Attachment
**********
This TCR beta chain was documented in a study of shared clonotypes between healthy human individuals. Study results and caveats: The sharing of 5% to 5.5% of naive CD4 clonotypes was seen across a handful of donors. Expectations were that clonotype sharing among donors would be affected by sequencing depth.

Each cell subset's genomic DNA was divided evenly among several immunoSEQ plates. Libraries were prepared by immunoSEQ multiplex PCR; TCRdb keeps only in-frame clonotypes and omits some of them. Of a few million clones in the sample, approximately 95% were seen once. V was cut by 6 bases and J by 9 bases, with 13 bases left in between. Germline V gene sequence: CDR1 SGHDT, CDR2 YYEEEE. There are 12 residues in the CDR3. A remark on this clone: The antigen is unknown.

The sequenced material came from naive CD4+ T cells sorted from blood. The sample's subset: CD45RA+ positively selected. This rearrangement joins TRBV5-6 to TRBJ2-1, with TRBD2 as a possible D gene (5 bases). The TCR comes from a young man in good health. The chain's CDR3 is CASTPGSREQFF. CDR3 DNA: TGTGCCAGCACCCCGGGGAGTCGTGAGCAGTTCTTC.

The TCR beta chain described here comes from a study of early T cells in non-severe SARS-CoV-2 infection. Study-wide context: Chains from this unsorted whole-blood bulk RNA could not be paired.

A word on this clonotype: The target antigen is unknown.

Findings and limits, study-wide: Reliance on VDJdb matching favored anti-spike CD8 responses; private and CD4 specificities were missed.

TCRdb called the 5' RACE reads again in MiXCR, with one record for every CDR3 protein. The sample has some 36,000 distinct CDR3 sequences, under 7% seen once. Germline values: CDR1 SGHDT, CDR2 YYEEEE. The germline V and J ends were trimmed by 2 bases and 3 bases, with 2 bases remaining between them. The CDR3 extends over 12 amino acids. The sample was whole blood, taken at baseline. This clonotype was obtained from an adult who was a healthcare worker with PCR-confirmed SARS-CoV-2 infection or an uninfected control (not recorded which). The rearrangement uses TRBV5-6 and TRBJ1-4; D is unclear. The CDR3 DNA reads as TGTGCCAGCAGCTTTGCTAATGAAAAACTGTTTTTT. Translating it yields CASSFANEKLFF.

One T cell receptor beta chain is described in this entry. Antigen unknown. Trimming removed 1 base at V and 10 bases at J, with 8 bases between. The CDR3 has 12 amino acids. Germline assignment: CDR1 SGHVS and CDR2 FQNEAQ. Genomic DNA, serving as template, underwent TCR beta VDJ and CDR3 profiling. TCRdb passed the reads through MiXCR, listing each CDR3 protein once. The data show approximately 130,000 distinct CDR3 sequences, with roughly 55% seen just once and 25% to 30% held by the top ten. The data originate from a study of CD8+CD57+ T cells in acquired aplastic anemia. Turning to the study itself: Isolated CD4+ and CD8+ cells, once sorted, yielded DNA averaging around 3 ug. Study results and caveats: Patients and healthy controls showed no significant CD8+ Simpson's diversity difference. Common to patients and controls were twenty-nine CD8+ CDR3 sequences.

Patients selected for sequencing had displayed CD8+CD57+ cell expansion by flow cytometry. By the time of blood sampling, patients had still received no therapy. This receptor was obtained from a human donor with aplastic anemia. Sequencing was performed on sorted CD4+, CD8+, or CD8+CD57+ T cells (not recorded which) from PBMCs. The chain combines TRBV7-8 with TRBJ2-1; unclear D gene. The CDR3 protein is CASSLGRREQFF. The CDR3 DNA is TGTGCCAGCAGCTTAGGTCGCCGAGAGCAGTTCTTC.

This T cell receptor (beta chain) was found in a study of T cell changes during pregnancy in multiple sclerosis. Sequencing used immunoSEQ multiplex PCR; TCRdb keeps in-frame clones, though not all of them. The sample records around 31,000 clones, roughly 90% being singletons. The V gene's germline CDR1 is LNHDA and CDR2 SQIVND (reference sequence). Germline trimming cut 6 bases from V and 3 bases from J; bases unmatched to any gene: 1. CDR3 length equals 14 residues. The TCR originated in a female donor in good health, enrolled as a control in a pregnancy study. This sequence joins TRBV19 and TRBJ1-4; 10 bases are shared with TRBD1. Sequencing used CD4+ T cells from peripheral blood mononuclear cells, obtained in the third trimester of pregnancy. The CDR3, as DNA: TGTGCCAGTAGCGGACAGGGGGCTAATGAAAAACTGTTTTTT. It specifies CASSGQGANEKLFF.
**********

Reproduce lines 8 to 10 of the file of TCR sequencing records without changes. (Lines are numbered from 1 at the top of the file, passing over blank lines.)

One T cell receptor beta chain is described in this entry. Antigen unknown. Trimming removed 1 base at V and 10 bases at J, with 8 bases between. The CDR3 has 12 amino acids. Germline assignment: CDR1 SGHVS and CDR2 FQNEAQ. Genomic DNA, serving as template, underwent TCR beta VDJ and CDR3 profiling. TCRdb passed the reads through MiXCR, listing each CDR3 protein once. The data show approximately 130,000 distinct CDR3 sequences, with roughly 55% seen just once and 25% to 30% held by the top ten. The data originate from a study of CD8+CD57+ T cells in acquired aplastic anemia. Turning to the study itself: Isolated CD4+ and CD8+ cells, once sorted, yielded DNA averaging around 3 ug. Study results and caveats: Patients and healthy controls showed no significant CD8+ Simpson's diversity difference. Common to patients and controls were twenty-nine CD8+ CDR3 sequences.

Patients selected for sequencing had displayed CD8+CD57+ cell expansion by flow cytometry. By the time of blood sampling, patients had still received no therapy. This receptor was obtained from a human donor with aplastic anemia. Sequencing was performed on sorted CD4+, CD8+, or CD8+CD57+ T cells (not recorded which) from PBMCs. The chain combines TRBV7-8 with TRBJ2-1; unclear D gene. The CDR3 protein is CASSLGRREQFF. The CDR3 DNA is TGTGCCAGCAGCTTAGGTCGCCGAGAGCAGTTCTTC.

This T cell receptor (beta chain) was found in a study of T cell changes during pregnancy in multiple sclerosis. Sequencing used immunoSEQ multiplex PCR; TCRdb keeps in-frame clones, though not all of them. The sample records around 31,000 clones, roughly 90% being singletons. The V gene's germline CDR1 is LNHDA and CDR2 SQIVND (reference sequence). Germline trimming cut 6 bases from V and 3 bases from J; bases unmatched to any gene: 1. CDR3 length equals 14 residues. The TCR originated in a female donor in good health, enrolled as a control in a pregnancy study. This sequence joins TRBV19 and TRBJ1-4; 10 bases are shared with TRBD1. Sequencing used CD4+ T cells from peripheral blood mononuclear cells, obtained in the third trimester of pregnancy. The CDR3, as DNA: TGTGCCAGTAGCGGACAGGGGGCTAATGAAAAACTGTTTTTT. It specifies CASSGQGANEKLFF.